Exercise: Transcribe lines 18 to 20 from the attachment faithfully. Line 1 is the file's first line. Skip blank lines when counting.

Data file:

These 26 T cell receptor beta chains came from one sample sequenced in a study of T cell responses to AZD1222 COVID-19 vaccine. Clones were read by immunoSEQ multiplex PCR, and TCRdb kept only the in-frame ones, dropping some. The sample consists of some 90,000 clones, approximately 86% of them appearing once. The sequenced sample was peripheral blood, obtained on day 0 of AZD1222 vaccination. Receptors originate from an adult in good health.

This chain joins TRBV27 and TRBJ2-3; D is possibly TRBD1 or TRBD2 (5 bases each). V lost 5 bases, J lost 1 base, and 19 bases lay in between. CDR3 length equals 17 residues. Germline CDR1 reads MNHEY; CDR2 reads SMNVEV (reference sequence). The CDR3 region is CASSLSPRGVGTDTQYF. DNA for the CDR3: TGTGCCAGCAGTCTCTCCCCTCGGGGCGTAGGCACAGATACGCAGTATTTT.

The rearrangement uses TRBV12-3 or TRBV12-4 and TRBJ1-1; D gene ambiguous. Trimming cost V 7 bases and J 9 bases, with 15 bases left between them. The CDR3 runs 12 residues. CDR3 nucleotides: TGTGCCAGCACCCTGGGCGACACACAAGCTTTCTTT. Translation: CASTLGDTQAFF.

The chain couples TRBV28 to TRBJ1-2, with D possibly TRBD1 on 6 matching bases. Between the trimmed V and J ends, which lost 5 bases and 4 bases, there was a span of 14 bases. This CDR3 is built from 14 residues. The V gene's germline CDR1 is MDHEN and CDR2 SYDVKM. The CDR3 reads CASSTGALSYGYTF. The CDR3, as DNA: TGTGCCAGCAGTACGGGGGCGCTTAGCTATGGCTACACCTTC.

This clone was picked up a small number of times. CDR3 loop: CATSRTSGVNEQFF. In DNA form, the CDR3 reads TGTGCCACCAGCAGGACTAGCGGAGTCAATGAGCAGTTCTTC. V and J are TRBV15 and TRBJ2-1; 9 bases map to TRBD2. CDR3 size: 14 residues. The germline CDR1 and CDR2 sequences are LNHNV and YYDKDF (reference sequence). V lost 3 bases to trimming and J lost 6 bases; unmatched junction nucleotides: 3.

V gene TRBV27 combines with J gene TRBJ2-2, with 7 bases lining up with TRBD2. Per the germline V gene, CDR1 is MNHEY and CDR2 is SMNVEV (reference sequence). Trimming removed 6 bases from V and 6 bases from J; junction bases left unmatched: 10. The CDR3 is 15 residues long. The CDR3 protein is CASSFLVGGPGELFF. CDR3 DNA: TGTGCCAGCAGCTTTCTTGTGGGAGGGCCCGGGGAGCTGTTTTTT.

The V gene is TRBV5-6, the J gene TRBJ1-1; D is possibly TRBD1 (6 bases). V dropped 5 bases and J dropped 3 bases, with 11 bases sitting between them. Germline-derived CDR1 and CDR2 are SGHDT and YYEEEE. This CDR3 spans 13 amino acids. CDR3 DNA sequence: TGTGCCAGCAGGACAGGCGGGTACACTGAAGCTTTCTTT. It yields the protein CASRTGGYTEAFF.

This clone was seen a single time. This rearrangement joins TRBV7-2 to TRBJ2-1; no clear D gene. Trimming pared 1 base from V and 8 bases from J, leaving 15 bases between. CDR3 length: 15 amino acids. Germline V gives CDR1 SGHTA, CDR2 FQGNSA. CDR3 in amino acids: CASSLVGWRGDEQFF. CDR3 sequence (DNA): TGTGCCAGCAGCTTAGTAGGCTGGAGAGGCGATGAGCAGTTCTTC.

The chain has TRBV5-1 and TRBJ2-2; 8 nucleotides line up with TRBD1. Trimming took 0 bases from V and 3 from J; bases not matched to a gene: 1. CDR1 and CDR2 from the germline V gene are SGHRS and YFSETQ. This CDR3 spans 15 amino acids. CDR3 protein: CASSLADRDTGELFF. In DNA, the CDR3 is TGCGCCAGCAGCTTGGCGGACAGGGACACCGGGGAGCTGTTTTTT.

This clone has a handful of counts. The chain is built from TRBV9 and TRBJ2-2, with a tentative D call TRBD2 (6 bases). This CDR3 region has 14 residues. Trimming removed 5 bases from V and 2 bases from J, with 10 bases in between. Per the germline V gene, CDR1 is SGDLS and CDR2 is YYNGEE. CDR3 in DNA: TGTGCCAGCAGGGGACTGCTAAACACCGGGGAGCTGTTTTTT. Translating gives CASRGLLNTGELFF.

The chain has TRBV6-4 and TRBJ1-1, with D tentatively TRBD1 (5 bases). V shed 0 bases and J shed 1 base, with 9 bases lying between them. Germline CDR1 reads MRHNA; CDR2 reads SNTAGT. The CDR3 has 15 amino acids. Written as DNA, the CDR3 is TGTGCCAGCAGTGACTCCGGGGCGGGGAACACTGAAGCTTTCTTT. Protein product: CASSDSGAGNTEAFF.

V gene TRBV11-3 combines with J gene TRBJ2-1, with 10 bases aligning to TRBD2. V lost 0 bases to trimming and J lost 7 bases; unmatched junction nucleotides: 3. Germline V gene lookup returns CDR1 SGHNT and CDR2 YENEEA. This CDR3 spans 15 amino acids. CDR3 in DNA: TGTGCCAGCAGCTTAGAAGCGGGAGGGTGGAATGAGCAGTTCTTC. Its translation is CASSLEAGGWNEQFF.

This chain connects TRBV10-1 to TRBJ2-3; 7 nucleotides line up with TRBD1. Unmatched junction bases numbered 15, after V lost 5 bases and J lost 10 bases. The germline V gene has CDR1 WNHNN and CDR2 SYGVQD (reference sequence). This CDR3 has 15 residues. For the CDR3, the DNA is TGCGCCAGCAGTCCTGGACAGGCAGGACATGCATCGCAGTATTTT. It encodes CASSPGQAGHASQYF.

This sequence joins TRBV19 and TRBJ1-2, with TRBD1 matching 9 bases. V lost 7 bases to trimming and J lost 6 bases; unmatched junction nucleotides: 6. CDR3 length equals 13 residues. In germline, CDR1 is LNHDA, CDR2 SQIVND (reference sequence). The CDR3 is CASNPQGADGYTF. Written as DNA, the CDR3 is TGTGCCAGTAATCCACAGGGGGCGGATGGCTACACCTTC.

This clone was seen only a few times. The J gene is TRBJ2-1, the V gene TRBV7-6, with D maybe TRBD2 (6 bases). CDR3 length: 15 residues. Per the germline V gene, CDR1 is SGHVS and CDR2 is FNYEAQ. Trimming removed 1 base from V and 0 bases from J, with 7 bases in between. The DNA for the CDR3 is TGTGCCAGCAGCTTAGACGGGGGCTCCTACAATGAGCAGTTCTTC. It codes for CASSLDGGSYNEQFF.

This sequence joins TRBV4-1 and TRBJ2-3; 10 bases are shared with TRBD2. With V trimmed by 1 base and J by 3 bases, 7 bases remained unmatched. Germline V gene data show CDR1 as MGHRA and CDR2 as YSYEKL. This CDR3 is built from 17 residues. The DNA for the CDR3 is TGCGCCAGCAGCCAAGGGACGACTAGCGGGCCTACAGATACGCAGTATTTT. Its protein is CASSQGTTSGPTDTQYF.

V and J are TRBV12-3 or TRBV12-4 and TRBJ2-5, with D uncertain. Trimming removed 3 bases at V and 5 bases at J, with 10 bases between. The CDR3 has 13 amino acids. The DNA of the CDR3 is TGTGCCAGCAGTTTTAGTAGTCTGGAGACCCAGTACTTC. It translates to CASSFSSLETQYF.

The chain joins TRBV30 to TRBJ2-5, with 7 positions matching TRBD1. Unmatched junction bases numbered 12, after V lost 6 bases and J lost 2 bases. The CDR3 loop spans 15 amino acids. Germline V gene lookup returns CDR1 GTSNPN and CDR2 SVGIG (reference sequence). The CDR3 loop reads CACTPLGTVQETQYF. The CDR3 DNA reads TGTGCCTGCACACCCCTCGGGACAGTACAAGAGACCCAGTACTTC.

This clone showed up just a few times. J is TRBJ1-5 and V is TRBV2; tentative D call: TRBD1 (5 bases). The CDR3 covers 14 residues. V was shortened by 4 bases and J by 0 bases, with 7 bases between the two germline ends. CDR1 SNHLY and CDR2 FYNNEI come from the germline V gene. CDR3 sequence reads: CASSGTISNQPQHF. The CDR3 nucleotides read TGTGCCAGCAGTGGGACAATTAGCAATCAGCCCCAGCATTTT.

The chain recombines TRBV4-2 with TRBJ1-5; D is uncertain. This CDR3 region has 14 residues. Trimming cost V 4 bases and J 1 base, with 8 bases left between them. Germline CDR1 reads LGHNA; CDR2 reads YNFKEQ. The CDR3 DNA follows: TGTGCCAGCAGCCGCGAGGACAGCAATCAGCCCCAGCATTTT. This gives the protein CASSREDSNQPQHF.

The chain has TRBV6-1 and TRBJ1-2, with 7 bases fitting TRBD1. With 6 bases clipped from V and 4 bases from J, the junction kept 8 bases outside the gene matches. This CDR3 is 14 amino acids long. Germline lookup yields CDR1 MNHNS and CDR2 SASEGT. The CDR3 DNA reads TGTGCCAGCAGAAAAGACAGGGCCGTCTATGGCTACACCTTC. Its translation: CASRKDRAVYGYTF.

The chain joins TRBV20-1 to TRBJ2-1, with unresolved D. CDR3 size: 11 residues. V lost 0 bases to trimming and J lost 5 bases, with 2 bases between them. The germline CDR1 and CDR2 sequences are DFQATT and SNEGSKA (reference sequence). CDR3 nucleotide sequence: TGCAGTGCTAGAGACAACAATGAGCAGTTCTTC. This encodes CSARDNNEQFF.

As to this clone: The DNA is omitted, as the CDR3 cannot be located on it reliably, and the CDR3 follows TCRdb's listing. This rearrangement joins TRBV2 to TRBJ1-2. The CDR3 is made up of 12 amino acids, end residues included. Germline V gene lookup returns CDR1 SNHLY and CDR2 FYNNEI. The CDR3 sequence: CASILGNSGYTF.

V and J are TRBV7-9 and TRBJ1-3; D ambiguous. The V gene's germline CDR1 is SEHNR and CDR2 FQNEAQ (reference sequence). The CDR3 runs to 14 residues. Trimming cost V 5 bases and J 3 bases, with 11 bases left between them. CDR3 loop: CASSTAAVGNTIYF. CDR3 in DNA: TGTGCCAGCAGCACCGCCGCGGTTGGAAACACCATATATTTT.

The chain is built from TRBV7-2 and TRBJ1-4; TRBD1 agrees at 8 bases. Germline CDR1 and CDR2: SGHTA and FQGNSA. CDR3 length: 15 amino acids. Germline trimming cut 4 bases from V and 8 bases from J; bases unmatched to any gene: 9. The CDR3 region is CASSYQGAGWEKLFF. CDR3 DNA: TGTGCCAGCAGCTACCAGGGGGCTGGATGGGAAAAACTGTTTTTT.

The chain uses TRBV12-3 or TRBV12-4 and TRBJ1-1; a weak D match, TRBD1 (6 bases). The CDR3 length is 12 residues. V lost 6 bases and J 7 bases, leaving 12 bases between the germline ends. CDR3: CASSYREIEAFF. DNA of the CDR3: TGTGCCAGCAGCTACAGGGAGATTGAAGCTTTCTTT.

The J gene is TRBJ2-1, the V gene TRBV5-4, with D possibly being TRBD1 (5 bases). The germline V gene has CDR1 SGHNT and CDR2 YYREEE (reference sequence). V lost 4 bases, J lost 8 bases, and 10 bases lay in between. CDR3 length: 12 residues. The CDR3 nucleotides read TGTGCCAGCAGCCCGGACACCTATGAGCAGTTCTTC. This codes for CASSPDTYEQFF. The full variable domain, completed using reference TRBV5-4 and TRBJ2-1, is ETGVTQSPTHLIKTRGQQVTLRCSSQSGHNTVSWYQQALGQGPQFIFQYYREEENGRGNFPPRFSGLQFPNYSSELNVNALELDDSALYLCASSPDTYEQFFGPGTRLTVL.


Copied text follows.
The chain joins TRBV30 to TRBJ2-5, with 7 positions matching TRBD1. Unmatched junction bases numbered 12, after V lost 6 bases and J lost 2 bases. The CDR3 loop spans 15 amino acids. Germline V gene lookup returns CDR1 GTSNPN and CDR2 SVGIG (reference sequence). The CDR3 loop reads CACTPLGTVQETQYF. The CDR3 DNA reads TGTGCCTGCACACCCCTCGGGACAGTACAAGAGACCCAGTACTTC.

This clone showed up just a few times. J is TRBJ1-5 and V is TRBV2; tentative D call: TRBD1 (5 bases). The CDR3 covers 14 residues. V was shortened by 4 bases and J by 0 bases, with 7 bases between the two germline ends. CDR1 SNHLY and CDR2 FYNNEI come from the germline V gene. CDR3 sequence reads: CASSGTISNQPQHF. The CDR3 nucleotides read TGTGCCAGCAGTGGGACAATTAGCAATCAGCCCCAGCATTTT.

The chain recombines TRBV4-2 with TRBJ1-5; D is uncertain. This CDR3 region has 14 residues. Trimming cost V 4 bases and J 1 base, with 8 bases left between them. Germline CDR1 reads LGHNA; CDR2 reads YNFKEQ. The CDR3 DNA follows: TGTGCCAGCAGCCGCGAGGACAGCAATCAGCCCCAGCATTTT. This gives the protein CASSREDSNQPQHF.